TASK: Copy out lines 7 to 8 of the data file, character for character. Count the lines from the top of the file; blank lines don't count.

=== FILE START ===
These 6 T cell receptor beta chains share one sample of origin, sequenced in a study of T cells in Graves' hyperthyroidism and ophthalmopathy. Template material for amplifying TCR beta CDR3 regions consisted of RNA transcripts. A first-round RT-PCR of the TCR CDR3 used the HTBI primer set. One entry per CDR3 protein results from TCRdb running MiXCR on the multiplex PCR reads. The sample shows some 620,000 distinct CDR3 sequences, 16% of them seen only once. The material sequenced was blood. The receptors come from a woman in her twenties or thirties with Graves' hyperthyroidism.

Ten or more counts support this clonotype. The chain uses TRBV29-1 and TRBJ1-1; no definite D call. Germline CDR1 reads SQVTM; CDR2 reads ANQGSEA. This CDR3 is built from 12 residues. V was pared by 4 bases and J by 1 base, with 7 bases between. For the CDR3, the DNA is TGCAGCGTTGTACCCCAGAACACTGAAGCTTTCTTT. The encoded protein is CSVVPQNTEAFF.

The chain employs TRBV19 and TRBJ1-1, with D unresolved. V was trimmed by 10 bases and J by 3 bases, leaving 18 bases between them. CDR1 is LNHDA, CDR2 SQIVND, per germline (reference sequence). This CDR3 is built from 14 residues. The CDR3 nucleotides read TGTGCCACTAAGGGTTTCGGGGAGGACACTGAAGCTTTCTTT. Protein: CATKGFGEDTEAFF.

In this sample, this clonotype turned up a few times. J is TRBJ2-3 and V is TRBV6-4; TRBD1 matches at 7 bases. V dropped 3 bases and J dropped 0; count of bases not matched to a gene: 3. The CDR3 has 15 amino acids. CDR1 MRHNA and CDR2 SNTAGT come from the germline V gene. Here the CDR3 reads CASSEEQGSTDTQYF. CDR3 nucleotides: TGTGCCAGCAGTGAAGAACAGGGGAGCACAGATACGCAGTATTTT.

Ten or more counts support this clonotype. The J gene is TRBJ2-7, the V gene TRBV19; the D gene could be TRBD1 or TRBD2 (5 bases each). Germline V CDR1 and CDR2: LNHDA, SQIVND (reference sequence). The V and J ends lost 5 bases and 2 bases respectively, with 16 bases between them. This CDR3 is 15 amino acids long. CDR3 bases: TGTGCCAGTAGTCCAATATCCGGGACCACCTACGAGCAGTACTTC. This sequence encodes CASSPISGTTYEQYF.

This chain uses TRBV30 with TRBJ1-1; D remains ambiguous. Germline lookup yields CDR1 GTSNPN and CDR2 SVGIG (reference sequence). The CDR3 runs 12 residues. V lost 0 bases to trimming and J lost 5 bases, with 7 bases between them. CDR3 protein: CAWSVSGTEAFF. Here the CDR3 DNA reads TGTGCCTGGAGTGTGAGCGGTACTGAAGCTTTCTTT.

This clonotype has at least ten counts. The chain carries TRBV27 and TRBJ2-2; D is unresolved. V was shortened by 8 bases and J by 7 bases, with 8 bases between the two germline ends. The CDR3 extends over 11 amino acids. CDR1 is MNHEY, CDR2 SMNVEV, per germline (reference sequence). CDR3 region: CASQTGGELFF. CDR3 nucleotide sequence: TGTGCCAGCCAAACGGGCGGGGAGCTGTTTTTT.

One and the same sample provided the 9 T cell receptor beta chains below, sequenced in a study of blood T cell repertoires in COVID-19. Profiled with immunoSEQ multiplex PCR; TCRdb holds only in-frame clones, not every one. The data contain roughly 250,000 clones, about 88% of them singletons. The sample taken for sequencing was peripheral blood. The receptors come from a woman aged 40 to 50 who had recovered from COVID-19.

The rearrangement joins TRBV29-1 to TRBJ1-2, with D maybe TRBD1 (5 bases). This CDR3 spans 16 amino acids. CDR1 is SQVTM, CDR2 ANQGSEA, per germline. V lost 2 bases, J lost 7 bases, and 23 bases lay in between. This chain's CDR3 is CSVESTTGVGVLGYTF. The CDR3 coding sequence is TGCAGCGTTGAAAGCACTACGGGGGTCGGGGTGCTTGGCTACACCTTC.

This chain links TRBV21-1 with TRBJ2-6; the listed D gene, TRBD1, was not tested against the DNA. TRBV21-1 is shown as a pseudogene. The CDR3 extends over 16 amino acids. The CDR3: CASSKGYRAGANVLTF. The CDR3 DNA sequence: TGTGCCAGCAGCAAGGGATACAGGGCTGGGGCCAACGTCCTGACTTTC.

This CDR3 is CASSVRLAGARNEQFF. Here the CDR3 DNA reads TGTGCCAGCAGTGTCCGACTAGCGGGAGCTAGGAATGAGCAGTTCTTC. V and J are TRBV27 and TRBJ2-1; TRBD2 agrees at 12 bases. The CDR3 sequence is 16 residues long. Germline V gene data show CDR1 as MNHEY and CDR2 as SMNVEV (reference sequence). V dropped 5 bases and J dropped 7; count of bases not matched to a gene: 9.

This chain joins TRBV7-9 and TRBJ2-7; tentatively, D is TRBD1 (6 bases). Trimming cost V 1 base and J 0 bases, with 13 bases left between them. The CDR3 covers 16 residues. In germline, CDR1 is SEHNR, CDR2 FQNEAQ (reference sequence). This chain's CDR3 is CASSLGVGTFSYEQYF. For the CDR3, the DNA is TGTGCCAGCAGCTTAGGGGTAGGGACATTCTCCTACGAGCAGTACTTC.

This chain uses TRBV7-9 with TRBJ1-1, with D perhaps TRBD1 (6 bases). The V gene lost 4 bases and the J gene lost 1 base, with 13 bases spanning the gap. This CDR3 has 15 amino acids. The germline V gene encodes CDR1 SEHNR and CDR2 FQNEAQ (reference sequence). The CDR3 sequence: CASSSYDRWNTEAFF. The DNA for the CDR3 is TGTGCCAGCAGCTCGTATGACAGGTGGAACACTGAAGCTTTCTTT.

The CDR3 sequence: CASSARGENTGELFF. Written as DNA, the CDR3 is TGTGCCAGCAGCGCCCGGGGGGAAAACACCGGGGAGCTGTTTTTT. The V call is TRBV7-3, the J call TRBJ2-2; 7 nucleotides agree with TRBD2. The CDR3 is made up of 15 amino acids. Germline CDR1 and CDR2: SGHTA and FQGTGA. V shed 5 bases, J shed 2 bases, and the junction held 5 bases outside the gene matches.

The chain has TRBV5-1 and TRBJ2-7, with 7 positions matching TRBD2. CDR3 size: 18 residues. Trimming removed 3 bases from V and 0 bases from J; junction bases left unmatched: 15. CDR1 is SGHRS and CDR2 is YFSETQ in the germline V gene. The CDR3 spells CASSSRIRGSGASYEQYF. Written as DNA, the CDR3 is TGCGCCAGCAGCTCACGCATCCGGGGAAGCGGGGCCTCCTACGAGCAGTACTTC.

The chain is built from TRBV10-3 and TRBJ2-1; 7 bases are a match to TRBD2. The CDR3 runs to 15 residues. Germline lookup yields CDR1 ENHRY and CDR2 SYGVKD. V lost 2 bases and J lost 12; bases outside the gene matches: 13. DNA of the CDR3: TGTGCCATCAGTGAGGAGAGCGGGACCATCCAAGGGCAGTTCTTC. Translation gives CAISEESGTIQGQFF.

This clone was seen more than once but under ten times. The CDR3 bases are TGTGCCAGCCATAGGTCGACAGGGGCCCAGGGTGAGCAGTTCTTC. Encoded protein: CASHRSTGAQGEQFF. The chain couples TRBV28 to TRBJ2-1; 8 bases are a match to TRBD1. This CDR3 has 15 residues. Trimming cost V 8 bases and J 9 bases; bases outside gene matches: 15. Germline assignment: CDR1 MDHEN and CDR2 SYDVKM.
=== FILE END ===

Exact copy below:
This clonotype has at least ten counts. The chain carries TRBV27 and TRBJ2-2; D is unresolved. V was shortened by 8 bases and J by 7 bases, with 8 bases between the two germline ends. The CDR3 extends over 11 amino acids. CDR1 is MNHEY, CDR2 SMNVEV, per germline (reference sequence). CDR3 region: CASQTGGELFF. CDR3 nucleotide sequence: TGTGCCAGCCAAACGGGCGGGGAGCTGTTTTTT.

One and the same sample provided the 9 T cell receptor beta chains below, sequenced in a study of blood T cell repertoires in COVID-19. Profiled with immunoSEQ multiplex PCR; TCRdb holds only in-frame clones, not every one. The data contain roughly 250,000 clones, about 88% of them singletons. The sample taken for sequencing was peripheral blood. The receptors come from a woman aged 40 to 50 who had recovered from COVID-19.